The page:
New research indicates that depression and anxiety may actually
cause increased hospitalizations and exacerbations in patients with chronic
obstructive pulmonary disease (COPD).
"This is an important and revealing finding, indicating that
for COPD patients, depression and anxiety must be treated as potential
clinically important risk factors, rather than simple comorbidities that are
caused by COPD," said principle investigator of the paper, Jean Bourbeau, M.D.,
director of the Respiratory Epidemiology and Clinical Research Unit of McGill
University, in Montreal.
The research, published in the first issue for November of the
American Thoracic Society's clinical research journal, the American Journal of
Respiratory and Critical Care Medicine, is the first study to indicate a causal
relationship between depression and exacerbations and hospitalizations for
To determine whether depression and anxiety were independent
risk factors for COPD exacerbations and hospitalizations, the researchers
prospectively recruited nearly 500 patients with stable COPD from ten hospitals
in Beijing. Each patient was assessed at baseline for anxiety and depression as
well as disease severity. They were contacted monthly by telephone for one year
to determine whether they had experienced any exacerbations or
"Almost a quarter of the patients we monitored were
suspected of having depression at baseline (13.8 percent possible and 9 percent
probably cases), and nearly one in ten were suspected of having anxiety (4.5
percent possible and 5.1 percent probable cases)," said Dr. Bourbeau.
Depressed patients had a higher proportion of concurrent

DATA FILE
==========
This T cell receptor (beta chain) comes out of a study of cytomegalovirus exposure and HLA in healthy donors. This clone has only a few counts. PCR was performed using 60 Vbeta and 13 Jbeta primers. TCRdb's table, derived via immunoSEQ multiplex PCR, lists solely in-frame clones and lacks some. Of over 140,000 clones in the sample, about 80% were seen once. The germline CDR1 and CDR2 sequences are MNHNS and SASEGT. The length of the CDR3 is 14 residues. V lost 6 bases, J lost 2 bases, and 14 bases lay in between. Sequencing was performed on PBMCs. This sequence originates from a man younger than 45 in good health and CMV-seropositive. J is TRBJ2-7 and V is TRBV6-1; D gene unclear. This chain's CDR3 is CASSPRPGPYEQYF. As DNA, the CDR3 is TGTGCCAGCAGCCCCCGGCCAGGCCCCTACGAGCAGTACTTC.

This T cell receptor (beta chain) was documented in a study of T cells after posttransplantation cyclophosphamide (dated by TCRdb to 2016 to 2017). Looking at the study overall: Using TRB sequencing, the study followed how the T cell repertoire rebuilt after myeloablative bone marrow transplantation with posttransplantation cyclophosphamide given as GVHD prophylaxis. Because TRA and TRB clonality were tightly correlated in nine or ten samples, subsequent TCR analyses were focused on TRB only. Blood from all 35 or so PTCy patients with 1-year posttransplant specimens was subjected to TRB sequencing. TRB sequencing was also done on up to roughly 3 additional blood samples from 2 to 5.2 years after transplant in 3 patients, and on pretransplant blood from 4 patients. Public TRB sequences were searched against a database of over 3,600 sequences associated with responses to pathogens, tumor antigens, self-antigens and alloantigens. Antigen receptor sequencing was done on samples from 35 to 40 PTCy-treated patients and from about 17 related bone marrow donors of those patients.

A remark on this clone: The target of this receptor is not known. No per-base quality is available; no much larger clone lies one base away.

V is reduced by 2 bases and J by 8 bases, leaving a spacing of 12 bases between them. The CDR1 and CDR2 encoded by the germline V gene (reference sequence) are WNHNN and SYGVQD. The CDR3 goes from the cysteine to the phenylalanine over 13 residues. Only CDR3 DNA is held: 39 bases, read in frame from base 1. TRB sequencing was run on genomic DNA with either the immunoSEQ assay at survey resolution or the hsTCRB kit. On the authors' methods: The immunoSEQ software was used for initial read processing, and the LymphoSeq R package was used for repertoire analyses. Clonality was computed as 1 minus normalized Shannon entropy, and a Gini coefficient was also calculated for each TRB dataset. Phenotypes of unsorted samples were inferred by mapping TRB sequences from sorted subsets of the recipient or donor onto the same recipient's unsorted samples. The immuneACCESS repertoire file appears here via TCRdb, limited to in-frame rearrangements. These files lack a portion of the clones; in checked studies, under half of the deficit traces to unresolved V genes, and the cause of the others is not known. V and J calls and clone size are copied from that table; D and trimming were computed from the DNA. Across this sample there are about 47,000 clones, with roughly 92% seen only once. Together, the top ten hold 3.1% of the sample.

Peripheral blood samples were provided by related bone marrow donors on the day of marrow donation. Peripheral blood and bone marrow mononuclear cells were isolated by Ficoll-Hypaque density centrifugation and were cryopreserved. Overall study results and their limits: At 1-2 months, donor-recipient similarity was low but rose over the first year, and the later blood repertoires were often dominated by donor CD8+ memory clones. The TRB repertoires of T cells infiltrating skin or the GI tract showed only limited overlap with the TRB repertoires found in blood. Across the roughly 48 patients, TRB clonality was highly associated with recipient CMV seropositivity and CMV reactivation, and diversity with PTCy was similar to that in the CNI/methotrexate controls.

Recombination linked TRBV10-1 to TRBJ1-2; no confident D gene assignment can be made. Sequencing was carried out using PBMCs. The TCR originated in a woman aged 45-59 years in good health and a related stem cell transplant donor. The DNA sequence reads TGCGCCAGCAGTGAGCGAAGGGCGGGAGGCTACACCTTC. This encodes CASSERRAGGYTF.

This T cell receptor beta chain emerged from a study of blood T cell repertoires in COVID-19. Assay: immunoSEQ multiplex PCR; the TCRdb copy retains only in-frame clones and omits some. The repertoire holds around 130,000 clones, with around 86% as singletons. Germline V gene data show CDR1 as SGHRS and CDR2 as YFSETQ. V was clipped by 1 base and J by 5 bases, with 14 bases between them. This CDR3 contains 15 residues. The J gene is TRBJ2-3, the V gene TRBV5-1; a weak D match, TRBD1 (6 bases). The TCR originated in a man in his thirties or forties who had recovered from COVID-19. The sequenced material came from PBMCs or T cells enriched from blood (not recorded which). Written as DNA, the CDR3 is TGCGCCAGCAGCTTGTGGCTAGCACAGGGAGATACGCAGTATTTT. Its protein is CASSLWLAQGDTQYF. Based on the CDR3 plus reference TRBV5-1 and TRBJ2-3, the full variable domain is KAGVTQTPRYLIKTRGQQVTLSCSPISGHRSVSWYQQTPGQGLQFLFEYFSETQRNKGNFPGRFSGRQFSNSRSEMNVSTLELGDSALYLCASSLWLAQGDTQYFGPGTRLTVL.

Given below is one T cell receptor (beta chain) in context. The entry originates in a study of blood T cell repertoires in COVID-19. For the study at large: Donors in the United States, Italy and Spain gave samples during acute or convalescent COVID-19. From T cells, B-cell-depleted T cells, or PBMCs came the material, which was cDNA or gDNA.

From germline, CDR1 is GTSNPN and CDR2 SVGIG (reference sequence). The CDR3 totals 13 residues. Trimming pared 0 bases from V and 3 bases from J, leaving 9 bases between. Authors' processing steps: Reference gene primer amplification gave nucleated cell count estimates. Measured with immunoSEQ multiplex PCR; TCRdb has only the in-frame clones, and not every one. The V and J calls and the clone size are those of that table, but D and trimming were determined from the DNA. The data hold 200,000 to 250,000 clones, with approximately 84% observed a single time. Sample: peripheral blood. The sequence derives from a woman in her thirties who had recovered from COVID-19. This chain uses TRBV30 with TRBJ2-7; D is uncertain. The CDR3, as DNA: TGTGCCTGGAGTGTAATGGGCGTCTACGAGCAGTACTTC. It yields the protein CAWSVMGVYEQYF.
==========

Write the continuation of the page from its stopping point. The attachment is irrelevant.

anxiety than non-depressed patients. They also had higher mortality, more
symptom- and event-based exacerbations and hospitalizations and longer hospital
stays than non-depressed patients. They were also more likely to have had past
exacerbations and hospitalizations. Hospital stays were nearly two and a half
times as long for depressed patients, although the association did not reach
Anxiety was also associated with a greater risk of
exacerbations and longer hospital stays. Overall, among patients with anxiety
who had at least one exacerbation, the exacerbation lasted nearly twice as long
as those without anxiety, but there was no support for previous findings that
hospitalizations were affected by anxiety in length or frequency.
Because these effects were evident after adjustments for all
known confounding factors using a causal diagram, and because the outcomes were
measured after psychological exposures, the researchers assert that not only is
depression linked to greater risk of more and lengthier COPD exacerbations and
hospitalizations, but that their findings suggest a causal relationship.
"To our knowledge this is the first report of the possible
causal association between depressive symptoms and exacerbations and
hospitalizations in stable COPD. However, people have to realize that the
causal relationship is a complicated issue and will require further evaluation
as part of other properly designed longitudinal studies," wrote Dr. Bourbeau.
While they acknowledge that there may have been a
differential loss of depressed/non-depressed patients in follow up, because
patients who withdrew earlier had more severe COPD and were more depressed than
those who completed follow-up, it is likely that the association was
underestimated than anything. "Similarly, the association between anxiety and
exacerbations may have been underestimated due to the differential attrition,"
said Dr. Bourbeau.
The researchers proposed a number of possible explanations
for their findings that depression itself may effect changes in the immune
system; that depression affects patients' ability to adapt to chronic symptoms,
thereby making them more likely to make frequent visits to the doctor and
receive pharmacological treatment; or depression may decrease self-confidence
and increase feelings of hopelessness, resulting in poorer self-care and poorer
"The results of this study can guide researchers and
clinicians to evaluate in COPD patients with depression the effectiveness of
antidepressants and psychotherapies on reducing exacerbations and related
complications such as hospital admissions," concluded Dr. Bourbeau.